3. ^ a b Korpela, J. (2018). Slaves from the North: Finns and Karelians in the East European Slave Trade, 900–1600. Nederländerna: Brill. 242
  4. ^ Pargas & Schiel, Damian A.; Juliane (2023). The Palgrave Handbook of Global Slavery Throughout History. Tyskland: Springer International Publishing. p. 126
  5. ^ The Palgrave Handbook of Global Slavery Throughout History. (2023). Tyskland: Springer International Publishing. p. 126
  6. ^ a b Korpela, Jukka Jari (2018). Slaves from the North – Finns and Karelians in the East European Slave Trade, 900–1600. Studies in Global Slavery, Band: 5. Nederländerna: Brill. p. 35
  7. ^ "The Slave Market of Dublin". 23 April 2013.
  8. ^ The New Cambridge Medieval History: Volume 3, C.900-c.1024. (1995). Storbritannien: Cambridge University Press. p. 91
  9. ^ The World of the Khazars: New Perspectives. Selected Papers from the Jerusalem 1999 International Khazar Colloquium. (2007). Nederländerna: Brill. p. 232
  10. ^ The New Cambridge Medieval History: Volume 3, C.900-c.1024. (1995). Storbritannien: Cambridge University Press. p. 504
  11. ^ The slave trade of European women to the Middle East and Asia from antiquity to the ninth century. by Kathryn Ann Hain. Department of History The University of Utah. December 2016. Copyright © Kathryn Ann Hain 2016. All Rights Reserved. p. 244-246
  12. ^ The slave trade of European women to the Middle East and Asia from antiquity to the ninth century. by Kathryn Ann Hain. Department of History The University of Utah. December 2016. Copyright © Kathryn Ann Hain 2016. All Rights Reserved.
  13. ^ Simone Liw de Bernardi (2020) Vikingatidens begravningsritualer – avrättad för att följa en annan i graven, Uppsala university
  14. ^ " British Archaeology magazine. Vol. 59. June 2001. Archived from the original on 2011-02-13. Retrieved 2014-02-03.
  15. ^ Gøbel, Erik (2017). The Danish slave trade and its abolition. Brill. pp. 1–33. ISBN 9789004330566.
  16. ^ a b c "Slavery". The Danish West-Indies. Retrieved 2022-05-11.
  17. ^ Harris, William A, Ashton (1992). Slave Society in the Danish West Indies: St. Thomas, St. John and St. Croix. Kingston, Jamaica: Institute of Social and Economic Research, University of the West Indies, Jamaica. pp. 1–50. ISBN 9764100295.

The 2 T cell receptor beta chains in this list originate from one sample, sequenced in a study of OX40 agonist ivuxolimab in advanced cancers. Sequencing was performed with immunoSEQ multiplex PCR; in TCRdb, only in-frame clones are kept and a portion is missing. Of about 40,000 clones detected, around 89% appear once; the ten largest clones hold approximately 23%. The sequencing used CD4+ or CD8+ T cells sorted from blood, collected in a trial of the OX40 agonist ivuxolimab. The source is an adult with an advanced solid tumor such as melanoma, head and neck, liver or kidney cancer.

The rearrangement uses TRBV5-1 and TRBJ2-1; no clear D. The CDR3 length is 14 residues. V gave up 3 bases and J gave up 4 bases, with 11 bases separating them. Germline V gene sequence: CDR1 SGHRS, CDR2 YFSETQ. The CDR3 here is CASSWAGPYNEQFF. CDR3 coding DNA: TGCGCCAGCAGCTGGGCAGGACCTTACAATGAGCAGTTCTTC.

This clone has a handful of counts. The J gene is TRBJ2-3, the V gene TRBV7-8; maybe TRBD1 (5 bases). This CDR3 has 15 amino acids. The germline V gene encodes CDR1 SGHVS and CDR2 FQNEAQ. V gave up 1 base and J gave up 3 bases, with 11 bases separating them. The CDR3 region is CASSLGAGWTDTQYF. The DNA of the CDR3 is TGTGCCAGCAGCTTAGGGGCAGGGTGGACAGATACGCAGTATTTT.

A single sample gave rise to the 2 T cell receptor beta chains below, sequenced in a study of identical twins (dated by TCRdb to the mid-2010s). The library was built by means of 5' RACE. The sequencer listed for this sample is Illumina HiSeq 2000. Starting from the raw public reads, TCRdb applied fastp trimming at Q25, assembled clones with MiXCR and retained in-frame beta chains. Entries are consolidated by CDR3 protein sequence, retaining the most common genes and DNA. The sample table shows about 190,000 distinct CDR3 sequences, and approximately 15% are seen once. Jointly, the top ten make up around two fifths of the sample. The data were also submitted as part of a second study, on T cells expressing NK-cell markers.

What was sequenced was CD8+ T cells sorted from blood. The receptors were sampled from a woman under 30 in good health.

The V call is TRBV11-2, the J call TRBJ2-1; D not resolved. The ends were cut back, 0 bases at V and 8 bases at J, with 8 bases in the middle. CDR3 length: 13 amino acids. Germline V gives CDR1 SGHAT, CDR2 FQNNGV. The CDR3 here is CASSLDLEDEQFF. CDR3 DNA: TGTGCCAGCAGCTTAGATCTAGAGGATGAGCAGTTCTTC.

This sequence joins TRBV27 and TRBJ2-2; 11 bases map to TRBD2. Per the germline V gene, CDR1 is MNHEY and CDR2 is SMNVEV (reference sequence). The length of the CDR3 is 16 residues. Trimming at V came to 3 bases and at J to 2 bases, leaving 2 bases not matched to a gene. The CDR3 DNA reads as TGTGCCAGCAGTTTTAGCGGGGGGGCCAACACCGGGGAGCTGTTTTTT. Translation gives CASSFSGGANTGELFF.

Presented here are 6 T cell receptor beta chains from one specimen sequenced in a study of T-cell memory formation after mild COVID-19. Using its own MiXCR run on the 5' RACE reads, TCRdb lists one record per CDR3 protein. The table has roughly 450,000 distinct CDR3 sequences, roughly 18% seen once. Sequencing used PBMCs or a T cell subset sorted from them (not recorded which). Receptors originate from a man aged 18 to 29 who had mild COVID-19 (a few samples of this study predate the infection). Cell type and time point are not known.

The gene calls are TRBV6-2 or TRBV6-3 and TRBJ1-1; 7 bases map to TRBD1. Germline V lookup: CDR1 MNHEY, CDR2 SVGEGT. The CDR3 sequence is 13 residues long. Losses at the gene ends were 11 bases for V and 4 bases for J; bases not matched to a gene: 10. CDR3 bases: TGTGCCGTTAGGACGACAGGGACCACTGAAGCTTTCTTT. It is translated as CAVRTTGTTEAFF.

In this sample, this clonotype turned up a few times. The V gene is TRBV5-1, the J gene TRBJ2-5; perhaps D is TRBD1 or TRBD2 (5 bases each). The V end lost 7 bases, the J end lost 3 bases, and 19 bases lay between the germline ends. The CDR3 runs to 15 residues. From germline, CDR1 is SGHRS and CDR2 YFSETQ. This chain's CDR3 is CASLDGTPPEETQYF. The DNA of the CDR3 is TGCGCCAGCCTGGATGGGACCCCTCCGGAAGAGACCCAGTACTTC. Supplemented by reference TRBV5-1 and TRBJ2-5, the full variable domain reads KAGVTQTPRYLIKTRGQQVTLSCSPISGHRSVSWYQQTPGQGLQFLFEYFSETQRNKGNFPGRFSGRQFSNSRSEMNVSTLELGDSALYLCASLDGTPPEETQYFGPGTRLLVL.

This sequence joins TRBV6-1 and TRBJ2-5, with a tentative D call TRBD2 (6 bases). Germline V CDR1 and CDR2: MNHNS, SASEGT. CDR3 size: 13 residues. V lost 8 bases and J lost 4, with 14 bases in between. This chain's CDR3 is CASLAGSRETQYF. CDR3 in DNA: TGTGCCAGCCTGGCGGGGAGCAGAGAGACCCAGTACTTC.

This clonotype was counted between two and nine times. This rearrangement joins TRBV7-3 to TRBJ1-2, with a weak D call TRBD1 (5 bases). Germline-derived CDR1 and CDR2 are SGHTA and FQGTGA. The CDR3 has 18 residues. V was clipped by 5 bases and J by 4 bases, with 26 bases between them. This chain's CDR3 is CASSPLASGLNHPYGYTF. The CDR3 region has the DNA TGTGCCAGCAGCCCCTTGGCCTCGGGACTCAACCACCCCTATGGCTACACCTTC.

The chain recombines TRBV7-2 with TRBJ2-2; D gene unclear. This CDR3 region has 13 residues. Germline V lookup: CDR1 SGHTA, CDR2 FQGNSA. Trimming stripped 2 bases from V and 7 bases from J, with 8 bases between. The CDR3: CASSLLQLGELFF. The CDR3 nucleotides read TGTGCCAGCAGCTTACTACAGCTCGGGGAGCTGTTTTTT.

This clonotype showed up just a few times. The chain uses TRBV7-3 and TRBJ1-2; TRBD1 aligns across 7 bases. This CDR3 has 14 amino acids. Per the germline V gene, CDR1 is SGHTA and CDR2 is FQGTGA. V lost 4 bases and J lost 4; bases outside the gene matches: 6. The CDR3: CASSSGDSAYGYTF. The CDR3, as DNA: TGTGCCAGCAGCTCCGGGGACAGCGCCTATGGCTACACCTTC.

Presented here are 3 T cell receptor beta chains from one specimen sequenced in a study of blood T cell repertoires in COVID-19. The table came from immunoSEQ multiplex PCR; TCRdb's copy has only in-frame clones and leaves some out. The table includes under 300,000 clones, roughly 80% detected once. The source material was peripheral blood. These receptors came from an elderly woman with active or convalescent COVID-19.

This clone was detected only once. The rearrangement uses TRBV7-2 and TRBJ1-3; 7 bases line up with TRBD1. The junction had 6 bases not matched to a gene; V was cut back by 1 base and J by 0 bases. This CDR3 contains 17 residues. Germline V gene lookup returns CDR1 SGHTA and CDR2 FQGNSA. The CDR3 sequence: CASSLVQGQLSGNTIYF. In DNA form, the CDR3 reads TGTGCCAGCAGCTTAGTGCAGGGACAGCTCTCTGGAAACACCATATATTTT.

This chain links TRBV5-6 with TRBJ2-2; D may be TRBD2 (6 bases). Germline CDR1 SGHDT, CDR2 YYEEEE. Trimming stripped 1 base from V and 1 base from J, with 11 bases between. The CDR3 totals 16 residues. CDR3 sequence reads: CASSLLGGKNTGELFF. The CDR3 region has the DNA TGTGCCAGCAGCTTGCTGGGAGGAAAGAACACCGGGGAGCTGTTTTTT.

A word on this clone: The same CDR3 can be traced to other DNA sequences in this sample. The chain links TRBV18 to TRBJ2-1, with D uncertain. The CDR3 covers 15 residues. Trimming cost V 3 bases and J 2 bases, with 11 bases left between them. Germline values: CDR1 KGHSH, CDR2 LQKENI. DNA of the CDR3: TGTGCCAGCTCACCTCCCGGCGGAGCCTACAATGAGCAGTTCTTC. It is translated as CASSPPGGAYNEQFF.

18. ^ Martens (2016). "Royal slaves in the Danish-Norwegian West Indies 1792-1848: Living in autonomy". Scandinavian Journal of History. 41 (4–5): 1–50. doi:10.1080/03468755.2016.1210885. S2CID 151826728 – via CAUL.
  19. ^ a b c "St. Thomas, Virgin Islands: Facts & History".
  20. ^ a b "St. John, Virgin Islands: Facts & History".
  21. ^ a b "The occupation of St. John".
  22. ^ "1733 slave insurrection on St. John".
  23. ^ a b c "St. Croix, Virgin Islands: Facts & History".
  24. ^ Madsen, Maj Bach (2012-08-27). "Denmark cannot apologise for slave trade". (in Norwegian Bokmål). Retrieved 2022-05-12.
  25. ^ a b c d e Stawski, Scott (2018). "Denmark's Veiled Role in Slavery in the Americas: The Impact of the Danish West Indies on the Transatlantic Slave Trade" (PDF). Harvard Library. Retrieved 29 April 2022.
  26. ^ Eltis, David (1994). "Seventeenth-century west African trade: The relative importance of slaves and commodities in the Atlantic trade of seventeenth-century Africa". Journal of African History. 35: 237–249. doi:10.1017/S0021853700026414. JSTOR 183218. S2CID 162875043.
  27. ^ a b c d Roge, Pernille (2014). "Why the Danes Got There First - A Trans-Imperial Study of the Abolition of the Danish Slave Trade in 1792". Routledge. Vol. 35, no. 4. pp. 576–592. doi:10.1080/0144039X.2013.852709.
  28. ^ "Danish Government apologises to Ghana for slave trade".
  29. ^ "Denmark - Ghana Partnership Policy 2014-2018".
  30. ^ "The Government of Ghana, the Embassy of Denmark and UNICEF launch a partnership to support the COVID-19 response".

Further reading